28 Oct New study shows social connections improve brain health
via Forbes by Bryan Robinson
Keeping your social calendar filled improves your brain health, according to a new study. Older adults who get together with friends, volunteer, or attend classes especially have healthier brains. The new findings, reported in the Journal of Gerontology: Psychological Sciences, suggest that “prescribing” socialization could benefit older adults in warding off dementia, much the way prescribing physical activity can help to prevent diabetes or heart disease. Although this study was conducted before Covid-19, the findings are relevant for all ages during the pandemic when many people suffer from social isolation.
The New Study
Dr. Cynthia Felix and her colleagues at the University of Pittsburgh Graduate School of Public Health’s Department of Epidemiology used information about social engagement from 293 community-dwelling participants from the Health, Aging and Body Composition (Health ABC) study. Study participants, average age 83 years old, also received a sensitive brain scan called Diffusion Tensor Imaging MRI that measures the cellular integrity of brain cells used for social engagement. This study is the first to use a particularly sensitive type of brain imaging to conduct such an evaluation.
The participants provided detailed information about their social engagement, and the researchers scored them awarding high scores to people who did things like play board games; go to movies; travel long distance; attend classes, lectures or adult education events; participate in church or other community activities; get together with children, friends, relatives or neighbors at least once a week; volunteer or work; be married and live with others.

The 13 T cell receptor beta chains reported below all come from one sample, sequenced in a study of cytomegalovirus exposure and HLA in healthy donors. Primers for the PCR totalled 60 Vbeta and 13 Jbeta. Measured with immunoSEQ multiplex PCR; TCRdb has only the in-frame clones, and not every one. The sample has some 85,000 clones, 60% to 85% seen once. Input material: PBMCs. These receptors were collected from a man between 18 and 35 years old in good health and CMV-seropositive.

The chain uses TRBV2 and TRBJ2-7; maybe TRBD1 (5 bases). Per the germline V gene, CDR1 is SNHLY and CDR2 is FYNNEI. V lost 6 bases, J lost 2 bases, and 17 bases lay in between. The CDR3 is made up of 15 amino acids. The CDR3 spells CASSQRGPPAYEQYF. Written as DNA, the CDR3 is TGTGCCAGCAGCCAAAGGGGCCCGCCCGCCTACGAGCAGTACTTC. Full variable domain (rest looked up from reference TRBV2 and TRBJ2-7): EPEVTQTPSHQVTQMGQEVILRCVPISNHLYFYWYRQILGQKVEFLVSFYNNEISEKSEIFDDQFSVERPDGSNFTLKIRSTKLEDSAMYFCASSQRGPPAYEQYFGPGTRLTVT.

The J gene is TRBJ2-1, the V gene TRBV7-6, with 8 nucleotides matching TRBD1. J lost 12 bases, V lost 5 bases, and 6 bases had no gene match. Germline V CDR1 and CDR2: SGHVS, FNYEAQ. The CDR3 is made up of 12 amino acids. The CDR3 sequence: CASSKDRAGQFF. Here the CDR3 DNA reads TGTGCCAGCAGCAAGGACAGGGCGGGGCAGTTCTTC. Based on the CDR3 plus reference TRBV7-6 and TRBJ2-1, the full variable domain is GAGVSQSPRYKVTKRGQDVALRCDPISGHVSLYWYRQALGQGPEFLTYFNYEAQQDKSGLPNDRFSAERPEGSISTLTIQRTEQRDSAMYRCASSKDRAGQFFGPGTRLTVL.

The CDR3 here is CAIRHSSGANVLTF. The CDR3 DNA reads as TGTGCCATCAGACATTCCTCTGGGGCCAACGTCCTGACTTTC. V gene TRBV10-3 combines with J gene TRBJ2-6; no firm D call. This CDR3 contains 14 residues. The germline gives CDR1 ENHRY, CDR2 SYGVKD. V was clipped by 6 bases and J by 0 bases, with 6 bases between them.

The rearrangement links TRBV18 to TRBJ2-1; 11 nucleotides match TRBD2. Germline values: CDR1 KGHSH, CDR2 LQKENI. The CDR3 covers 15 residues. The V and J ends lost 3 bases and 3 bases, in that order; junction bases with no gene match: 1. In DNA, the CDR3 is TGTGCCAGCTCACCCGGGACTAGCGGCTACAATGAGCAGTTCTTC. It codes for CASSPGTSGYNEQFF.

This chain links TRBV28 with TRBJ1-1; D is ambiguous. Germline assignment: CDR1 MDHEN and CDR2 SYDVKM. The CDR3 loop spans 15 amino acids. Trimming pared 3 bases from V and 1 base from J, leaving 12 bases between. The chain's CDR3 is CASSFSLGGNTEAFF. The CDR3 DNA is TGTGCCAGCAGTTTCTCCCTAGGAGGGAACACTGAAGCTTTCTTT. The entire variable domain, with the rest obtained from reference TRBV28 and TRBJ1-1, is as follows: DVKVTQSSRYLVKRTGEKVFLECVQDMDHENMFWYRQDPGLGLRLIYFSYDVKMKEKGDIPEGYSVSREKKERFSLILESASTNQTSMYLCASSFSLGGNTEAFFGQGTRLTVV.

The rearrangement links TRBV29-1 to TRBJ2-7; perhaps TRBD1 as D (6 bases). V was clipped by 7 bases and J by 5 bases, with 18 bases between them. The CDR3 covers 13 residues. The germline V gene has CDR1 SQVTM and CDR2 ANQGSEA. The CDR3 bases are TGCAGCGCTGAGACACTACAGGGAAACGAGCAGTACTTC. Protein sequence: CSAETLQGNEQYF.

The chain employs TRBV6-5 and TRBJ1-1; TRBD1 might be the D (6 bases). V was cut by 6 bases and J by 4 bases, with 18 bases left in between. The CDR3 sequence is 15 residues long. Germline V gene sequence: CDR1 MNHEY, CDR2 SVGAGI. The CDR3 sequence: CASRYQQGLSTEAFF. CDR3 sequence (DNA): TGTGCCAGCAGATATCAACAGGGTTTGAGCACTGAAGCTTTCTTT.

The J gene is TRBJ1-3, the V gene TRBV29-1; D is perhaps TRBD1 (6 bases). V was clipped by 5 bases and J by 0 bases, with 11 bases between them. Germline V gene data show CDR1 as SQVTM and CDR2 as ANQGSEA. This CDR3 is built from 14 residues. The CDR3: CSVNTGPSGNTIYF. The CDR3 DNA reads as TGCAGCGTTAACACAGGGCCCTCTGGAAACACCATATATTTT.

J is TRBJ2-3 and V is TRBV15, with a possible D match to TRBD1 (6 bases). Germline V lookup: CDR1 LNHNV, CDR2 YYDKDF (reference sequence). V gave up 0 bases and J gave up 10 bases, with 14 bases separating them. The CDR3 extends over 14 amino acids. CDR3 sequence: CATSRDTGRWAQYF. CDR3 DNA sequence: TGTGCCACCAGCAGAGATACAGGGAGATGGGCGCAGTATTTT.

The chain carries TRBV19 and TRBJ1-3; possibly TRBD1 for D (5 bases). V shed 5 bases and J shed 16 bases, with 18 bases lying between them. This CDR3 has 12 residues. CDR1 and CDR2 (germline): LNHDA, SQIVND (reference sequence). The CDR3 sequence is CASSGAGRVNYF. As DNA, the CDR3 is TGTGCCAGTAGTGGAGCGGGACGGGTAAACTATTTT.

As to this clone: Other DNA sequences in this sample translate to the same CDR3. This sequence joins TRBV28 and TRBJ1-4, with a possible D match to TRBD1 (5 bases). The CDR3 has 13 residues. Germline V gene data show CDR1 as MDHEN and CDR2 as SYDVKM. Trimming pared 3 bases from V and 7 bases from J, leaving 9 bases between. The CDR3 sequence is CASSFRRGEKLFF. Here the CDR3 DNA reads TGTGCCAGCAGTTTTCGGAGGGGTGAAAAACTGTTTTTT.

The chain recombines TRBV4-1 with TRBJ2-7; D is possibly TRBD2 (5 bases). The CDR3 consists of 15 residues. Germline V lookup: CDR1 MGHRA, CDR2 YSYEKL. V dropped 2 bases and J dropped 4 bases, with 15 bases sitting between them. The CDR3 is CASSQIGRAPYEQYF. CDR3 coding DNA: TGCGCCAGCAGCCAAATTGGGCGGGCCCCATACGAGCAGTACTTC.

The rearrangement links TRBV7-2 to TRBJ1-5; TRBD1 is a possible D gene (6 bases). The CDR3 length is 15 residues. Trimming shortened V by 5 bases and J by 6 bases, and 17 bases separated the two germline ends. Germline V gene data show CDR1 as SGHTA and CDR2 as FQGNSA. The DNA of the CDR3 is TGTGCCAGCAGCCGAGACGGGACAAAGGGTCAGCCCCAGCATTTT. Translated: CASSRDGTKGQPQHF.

The researchers found participants who reported greater levels of social engagement had more robust gray matter in regions of the brain relevant in dementia. Maintaining brain health is of critical importance. Once brain cells die, dementia typically follows. Social engagement with at least one other relative or friend activates specific brain regions needed to recognize familiar faces and emotions, make decisions and feel rewarded. The good news is that even moderate “doses” seem to be beneficial.
These findings have ramifications for older adults and all ages practicing Covid-19 isolation. “Our data were collected before the Covid-19 pandemic,” said lead author Felix, “but I believe our findings are particularly important right now, since a one-size-fits-all social isolation of all older adults may place them at risk for conditions such as dementia.”
Similar to how large public health studies assess the best programs to encourage physical activity to prevent chronic disease in older people, Felix believes her team’s findings, coupled with previous research, provides justification for randomized control trials to assess the impact of specific types and amounts of social activities on brain health. “There is no cure for dementia, which has tremendous costs in terms of treatment and caregiving,” Felix explained. “Preventing dementia, therefore, has to be the focus. It’s the ‘use it or lose it’ philosophy when it comes to the brain.”
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